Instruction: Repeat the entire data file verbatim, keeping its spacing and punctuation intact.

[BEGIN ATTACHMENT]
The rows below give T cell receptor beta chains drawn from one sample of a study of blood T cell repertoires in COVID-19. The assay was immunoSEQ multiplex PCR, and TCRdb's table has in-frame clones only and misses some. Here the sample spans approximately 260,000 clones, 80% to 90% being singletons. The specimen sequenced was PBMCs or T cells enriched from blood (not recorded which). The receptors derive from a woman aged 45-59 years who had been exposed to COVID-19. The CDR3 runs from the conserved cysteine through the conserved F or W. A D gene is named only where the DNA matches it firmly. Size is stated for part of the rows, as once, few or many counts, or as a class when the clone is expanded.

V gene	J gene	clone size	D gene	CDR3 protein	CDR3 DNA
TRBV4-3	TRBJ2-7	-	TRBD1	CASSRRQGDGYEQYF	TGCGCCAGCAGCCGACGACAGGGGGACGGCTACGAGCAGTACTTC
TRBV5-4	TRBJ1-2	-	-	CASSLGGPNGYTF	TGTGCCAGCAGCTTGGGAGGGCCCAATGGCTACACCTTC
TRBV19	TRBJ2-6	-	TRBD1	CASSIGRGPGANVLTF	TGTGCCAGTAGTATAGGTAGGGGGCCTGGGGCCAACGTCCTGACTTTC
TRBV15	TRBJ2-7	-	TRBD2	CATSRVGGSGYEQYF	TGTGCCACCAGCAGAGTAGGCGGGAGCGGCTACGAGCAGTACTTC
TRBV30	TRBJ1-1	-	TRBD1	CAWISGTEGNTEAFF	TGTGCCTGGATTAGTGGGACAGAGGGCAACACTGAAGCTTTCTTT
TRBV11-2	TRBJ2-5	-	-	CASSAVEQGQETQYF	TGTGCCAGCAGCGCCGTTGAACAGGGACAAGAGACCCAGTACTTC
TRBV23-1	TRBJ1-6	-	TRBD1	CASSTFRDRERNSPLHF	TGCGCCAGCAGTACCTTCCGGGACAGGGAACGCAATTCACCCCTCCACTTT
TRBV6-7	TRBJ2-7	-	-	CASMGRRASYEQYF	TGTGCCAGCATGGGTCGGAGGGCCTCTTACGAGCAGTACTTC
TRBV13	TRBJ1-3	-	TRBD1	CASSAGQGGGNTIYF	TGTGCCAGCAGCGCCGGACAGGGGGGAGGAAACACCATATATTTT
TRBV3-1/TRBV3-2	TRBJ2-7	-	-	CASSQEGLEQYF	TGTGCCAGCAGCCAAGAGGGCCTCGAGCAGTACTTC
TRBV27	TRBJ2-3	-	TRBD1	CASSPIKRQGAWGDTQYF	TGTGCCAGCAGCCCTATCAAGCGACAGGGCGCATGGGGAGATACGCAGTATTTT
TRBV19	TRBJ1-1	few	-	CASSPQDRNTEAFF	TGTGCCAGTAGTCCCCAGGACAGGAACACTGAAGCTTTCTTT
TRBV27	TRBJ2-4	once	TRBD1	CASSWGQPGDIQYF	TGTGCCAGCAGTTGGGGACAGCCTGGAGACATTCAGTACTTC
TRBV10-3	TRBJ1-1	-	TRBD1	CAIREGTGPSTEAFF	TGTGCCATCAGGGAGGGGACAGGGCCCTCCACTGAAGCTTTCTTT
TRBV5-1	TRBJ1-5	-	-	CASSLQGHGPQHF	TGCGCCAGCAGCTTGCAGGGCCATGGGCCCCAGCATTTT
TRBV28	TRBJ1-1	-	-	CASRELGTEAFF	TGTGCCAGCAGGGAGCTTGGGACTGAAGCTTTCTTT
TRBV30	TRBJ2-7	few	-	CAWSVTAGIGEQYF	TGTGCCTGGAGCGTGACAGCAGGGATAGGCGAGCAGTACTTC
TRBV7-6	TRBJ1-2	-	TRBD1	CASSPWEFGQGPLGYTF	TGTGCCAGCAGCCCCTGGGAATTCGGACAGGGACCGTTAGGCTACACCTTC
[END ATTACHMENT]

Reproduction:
The rows below give T cell receptor beta chains drawn from one sample of a study of blood T cell repertoires in COVID-19. The assay was immunoSEQ multiplex PCR, and TCRdb's table has in-frame clones only and misses some. Here the sample spans approximately 260,000 clones, 80% to 90% being singletons. The specimen sequenced was PBMCs or T cells enriched from blood (not recorded which). The receptors derive from a woman aged 45-59 years who had been exposed to COVID-19. The CDR3 runs from the conserved cysteine through the conserved F or W. A D gene is named only where the DNA matches it firmly. Size is stated for part of the rows, as once, few or many counts, or as a class when the clone is expanded.

V gene	J gene	clone size	D gene	CDR3 protein	CDR3 DNA
TRBV4-3	TRBJ2-7	-	TRBD1	CASSRRQGDGYEQYF	TGCGCCAGCAGCCGACGACAGGGGGACGGCTACGAGCAGTACTTC
TRBV5-4	TRBJ1-2	-	-	CASSLGGPNGYTF	TGTGCCAGCAGCTTGGGAGGGCCCAATGGCTACACCTTC
TRBV19	TRBJ2-6	-	TRBD1	CASSIGRGPGANVLTF	TGTGCCAGTAGTATAGGTAGGGGGCCTGGGGCCAACGTCCTGACTTTC
TRBV15	TRBJ2-7	-	TRBD2	CATSRVGGSGYEQYF	TGTGCCACCAGCAGAGTAGGCGGGAGCGGCTACGAGCAGTACTTC
TRBV30	TRBJ1-1	-	TRBD1	CAWISGTEGNTEAFF	TGTGCCTGGATTAGTGGGACAGAGGGCAACACTGAAGCTTTCTTT
TRBV11-2	TRBJ2-5	-	-	CASSAVEQGQETQYF	TGTGCCAGCAGCGCCGTTGAACAGGGACAAGAGACCCAGTACTTC
TRBV23-1	TRBJ1-6	-	TRBD1	CASSTFRDRERNSPLHF	TGCGCCAGCAGTACCTTCCGGGACAGGGAACGCAATTCACCCCTCCACTTT
TRBV6-7	TRBJ2-7	-	-	CASMGRRASYEQYF	TGTGCCAGCATGGGTCGGAGGGCCTCTTACGAGCAGTACTTC
TRBV13	TRBJ1-3	-	TRBD1	CASSAGQGGGNTIYF	TGTGCCAGCAGCGCCGGACAGGGGGGAGGAAACACCATATATTTT
TRBV3-1/TRBV3-2	TRBJ2-7	-	-	CASSQEGLEQYF	TGTGCCAGCAGCCAAGAGGGCCTCGAGCAGTACTTC
TRBV27	TRBJ2-3	-	TRBD1	CASSPIKRQGAWGDTQYF	TGTGCCAGCAGCCCTATCAAGCGACAGGGCGCATGGGGAGATACGCAGTATTTT
TRBV19	TRBJ1-1	few	-	CASSPQDRNTEAFF	TGTGCCAGTAGTCCCCAGGACAGGAACACTGAAGCTTTCTTT
TRBV27	TRBJ2-4	once	TRBD1	CASSWGQPGDIQYF	TGTGCCAGCAGTTGGGGACAGCCTGGAGACATTCAGTACTTC
TRBV10-3	TRBJ1-1	-	TRBD1	CAIREGTGPSTEAFF	TGTGCCATCAGGGAGGGGACAGGGCCCTCCACTGAAGCTTTCTTT
TRBV5-1	TRBJ1-5	-	-	CASSLQGHGPQHF	TGCGCCAGCAGCTTGCAGGGCCATGGGCCCCAGCATTTT
TRBV28	TRBJ1-1	-	-	CASRELGTEAFF	TGTGCCAGCAGGGAGCTTGGGACTGAAGCTTTCTTT
TRBV30	TRBJ2-7	few	-	CAWSVTAGIGEQYF	TGTGCCTGGAGCGTGACAGCAGGGATAGGCGAGCAGTACTTC
TRBV7-6	TRBJ1-2	-	TRBD1	CASSPWEFGQGPLGYTF	TGTGCCAGCAGCCCCTGGGAATTCGGACAGGGACCGTTAGGCTACACCTTC